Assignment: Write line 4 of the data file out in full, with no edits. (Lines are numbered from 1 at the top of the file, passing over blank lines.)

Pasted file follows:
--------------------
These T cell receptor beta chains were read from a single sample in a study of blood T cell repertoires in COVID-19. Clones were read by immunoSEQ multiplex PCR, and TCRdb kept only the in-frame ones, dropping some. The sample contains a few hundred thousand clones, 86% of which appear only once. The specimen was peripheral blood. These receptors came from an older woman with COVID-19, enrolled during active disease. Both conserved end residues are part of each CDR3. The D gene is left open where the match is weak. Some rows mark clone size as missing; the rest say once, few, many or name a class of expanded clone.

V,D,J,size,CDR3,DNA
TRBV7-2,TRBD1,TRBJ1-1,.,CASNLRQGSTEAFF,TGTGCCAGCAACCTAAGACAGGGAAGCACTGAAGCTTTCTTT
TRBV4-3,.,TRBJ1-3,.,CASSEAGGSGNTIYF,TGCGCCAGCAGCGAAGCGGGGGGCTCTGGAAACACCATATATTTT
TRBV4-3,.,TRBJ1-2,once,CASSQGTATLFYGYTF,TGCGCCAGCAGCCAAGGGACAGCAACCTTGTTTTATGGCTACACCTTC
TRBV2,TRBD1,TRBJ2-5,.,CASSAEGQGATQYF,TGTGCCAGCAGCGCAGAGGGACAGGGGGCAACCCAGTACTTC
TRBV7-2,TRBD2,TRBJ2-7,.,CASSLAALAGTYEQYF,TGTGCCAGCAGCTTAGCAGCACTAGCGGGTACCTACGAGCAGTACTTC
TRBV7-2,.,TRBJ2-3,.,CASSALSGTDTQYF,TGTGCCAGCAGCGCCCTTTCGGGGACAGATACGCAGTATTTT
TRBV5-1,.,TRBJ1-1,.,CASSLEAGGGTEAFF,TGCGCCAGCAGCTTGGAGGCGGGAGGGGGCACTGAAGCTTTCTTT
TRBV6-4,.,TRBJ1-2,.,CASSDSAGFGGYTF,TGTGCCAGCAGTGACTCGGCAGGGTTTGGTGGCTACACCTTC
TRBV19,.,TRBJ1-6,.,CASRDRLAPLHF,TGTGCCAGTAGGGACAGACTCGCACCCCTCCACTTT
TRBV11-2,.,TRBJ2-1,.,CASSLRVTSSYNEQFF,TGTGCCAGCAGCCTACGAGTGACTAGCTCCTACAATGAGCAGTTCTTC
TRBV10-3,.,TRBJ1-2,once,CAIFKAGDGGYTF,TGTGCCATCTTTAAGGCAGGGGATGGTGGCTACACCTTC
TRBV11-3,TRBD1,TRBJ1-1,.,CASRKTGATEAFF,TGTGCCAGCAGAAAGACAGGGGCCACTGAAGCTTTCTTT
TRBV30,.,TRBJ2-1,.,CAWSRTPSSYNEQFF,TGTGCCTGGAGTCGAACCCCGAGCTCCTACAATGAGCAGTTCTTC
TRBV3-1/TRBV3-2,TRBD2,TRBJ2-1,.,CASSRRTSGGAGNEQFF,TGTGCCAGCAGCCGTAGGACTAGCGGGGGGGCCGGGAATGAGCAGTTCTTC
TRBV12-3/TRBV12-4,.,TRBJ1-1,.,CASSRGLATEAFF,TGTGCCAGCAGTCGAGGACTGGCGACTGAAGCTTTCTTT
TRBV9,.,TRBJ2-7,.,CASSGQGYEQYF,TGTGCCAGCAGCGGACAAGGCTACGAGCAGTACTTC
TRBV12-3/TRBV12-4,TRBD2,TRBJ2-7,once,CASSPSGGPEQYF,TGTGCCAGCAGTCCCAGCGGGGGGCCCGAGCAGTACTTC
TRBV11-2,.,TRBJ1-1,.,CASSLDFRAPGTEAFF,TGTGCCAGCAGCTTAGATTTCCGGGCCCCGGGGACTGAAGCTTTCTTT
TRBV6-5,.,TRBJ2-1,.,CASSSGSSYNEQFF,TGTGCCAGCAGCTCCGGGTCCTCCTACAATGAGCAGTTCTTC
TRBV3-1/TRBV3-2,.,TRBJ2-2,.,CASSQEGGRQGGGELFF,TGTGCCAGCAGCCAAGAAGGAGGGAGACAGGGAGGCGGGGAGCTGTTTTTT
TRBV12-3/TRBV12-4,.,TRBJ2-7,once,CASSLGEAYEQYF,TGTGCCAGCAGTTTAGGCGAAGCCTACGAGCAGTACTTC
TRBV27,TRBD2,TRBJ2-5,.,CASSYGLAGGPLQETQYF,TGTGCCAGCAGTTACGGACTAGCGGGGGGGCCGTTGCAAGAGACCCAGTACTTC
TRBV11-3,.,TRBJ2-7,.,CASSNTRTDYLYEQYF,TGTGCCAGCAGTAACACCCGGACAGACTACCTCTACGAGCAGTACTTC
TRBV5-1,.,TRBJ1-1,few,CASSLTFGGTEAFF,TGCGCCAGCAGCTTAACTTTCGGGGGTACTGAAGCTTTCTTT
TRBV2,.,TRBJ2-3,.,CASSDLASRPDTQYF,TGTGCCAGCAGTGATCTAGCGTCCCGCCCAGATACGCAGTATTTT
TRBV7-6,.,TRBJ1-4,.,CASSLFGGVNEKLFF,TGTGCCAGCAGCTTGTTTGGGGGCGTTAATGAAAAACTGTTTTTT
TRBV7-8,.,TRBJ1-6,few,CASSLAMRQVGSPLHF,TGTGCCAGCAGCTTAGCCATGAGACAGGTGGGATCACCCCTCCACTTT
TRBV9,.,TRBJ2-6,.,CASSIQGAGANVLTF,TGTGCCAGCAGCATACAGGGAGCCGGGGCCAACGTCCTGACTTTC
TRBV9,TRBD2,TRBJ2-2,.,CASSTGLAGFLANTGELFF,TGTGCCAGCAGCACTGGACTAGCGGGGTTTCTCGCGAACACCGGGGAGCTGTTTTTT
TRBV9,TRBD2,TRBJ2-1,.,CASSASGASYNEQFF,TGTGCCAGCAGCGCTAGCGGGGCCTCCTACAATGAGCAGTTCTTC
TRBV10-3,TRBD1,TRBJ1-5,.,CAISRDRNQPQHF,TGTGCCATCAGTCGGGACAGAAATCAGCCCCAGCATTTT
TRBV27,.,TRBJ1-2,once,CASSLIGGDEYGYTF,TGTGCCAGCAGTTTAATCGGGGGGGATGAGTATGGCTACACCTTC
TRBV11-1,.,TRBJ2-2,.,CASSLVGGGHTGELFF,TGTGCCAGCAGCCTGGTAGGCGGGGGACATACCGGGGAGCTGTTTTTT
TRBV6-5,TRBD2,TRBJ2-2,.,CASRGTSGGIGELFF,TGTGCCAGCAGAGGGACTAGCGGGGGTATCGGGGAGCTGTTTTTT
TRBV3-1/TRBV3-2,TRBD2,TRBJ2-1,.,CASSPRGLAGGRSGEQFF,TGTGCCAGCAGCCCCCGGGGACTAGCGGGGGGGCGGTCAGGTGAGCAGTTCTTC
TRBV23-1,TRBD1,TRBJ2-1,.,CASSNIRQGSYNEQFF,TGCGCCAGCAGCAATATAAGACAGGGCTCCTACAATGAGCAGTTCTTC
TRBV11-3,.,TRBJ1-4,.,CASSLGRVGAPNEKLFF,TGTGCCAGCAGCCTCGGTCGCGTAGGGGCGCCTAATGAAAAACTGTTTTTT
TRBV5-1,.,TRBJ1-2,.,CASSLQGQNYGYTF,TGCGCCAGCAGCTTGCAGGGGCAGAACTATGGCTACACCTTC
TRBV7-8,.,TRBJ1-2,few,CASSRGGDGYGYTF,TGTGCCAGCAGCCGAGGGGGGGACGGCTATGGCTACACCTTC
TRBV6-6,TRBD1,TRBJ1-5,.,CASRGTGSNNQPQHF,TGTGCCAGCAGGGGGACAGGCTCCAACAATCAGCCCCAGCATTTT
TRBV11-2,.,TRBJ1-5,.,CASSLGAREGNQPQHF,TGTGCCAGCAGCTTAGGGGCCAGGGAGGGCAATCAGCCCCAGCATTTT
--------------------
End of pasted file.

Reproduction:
TRBV4-3,.,TRBJ1-3,.,CASSEAGGSGNTIYF,TGCGCCAGCAGCGAAGCGGGGGGCTCTGGAAACACCATATATTTT